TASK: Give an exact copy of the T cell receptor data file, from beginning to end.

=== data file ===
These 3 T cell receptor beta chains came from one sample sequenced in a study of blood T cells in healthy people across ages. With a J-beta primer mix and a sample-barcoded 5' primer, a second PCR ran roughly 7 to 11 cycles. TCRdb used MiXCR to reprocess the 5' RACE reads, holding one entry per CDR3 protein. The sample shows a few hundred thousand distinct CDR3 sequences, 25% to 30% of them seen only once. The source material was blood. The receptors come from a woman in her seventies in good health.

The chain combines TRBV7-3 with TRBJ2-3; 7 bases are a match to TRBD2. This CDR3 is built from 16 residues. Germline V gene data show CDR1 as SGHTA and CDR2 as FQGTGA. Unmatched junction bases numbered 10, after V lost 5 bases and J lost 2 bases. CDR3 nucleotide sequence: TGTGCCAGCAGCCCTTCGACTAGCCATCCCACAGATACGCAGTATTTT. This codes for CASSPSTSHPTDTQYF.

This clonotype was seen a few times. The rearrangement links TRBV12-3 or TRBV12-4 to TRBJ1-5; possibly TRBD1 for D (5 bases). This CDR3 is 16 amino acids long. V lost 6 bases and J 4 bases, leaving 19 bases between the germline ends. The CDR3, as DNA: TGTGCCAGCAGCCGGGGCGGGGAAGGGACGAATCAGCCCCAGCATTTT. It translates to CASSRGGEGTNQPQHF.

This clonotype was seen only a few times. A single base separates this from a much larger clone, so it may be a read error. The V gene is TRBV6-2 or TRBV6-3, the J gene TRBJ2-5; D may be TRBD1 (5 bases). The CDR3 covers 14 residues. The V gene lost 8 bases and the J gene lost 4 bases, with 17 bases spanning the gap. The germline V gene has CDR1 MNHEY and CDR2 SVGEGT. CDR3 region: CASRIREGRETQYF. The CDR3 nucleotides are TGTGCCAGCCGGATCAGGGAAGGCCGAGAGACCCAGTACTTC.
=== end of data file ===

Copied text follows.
These 3 T cell receptor beta chains came from one sample sequenced in a study of blood T cells in healthy people across ages. With a J-beta primer mix and a sample-barcoded 5' primer, a second PCR ran roughly 7 to 11 cycles. TCRdb used MiXCR to reprocess the 5' RACE reads, holding one entry per CDR3 protein. The sample shows a few hundred thousand distinct CDR3 sequences, 25% to 30% of them seen only once. The source material was blood. The receptors come from a woman in her seventies in good health.

The chain combines TRBV7-3 with TRBJ2-3; 7 bases are a match to TRBD2. This CDR3 is built from 16 residues. Germline V gene data show CDR1 as SGHTA and CDR2 as FQGTGA. Unmatched junction bases numbered 10, after V lost 5 bases and J lost 2 bases. CDR3 nucleotide sequence: TGTGCCAGCAGCCCTTCGACTAGCCATCCCACAGATACGCAGTATTTT. This codes for CASSPSTSHPTDTQYF.

This clonotype was seen a few times. The rearrangement links TRBV12-3 or TRBV12-4 to TRBJ1-5; possibly TRBD1 for D (5 bases). This CDR3 is 16 amino acids long. V lost 6 bases and J 4 bases, leaving 19 bases between the germline ends. The CDR3, as DNA: TGTGCCAGCAGCCGGGGCGGGGAAGGGACGAATCAGCCCCAGCATTTT. It translates to CASSRGGEGTNQPQHF.

This clonotype was seen only a few times. A single base separates this from a much larger clone, so it may be a read error. The V gene is TRBV6-2 or TRBV6-3, the J gene TRBJ2-5; D may be TRBD1 (5 bases). The CDR3 covers 14 residues. The V gene lost 8 bases and the J gene lost 4 bases, with 17 bases spanning the gap. The germline V gene has CDR1 MNHEY and CDR2 SVGEGT. CDR3 region: CASRIREGRETQYF. The CDR3 nucleotides are TGTGCCAGCCGGATCAGGGAAGGCCGAGAGACCCAGTACTTC.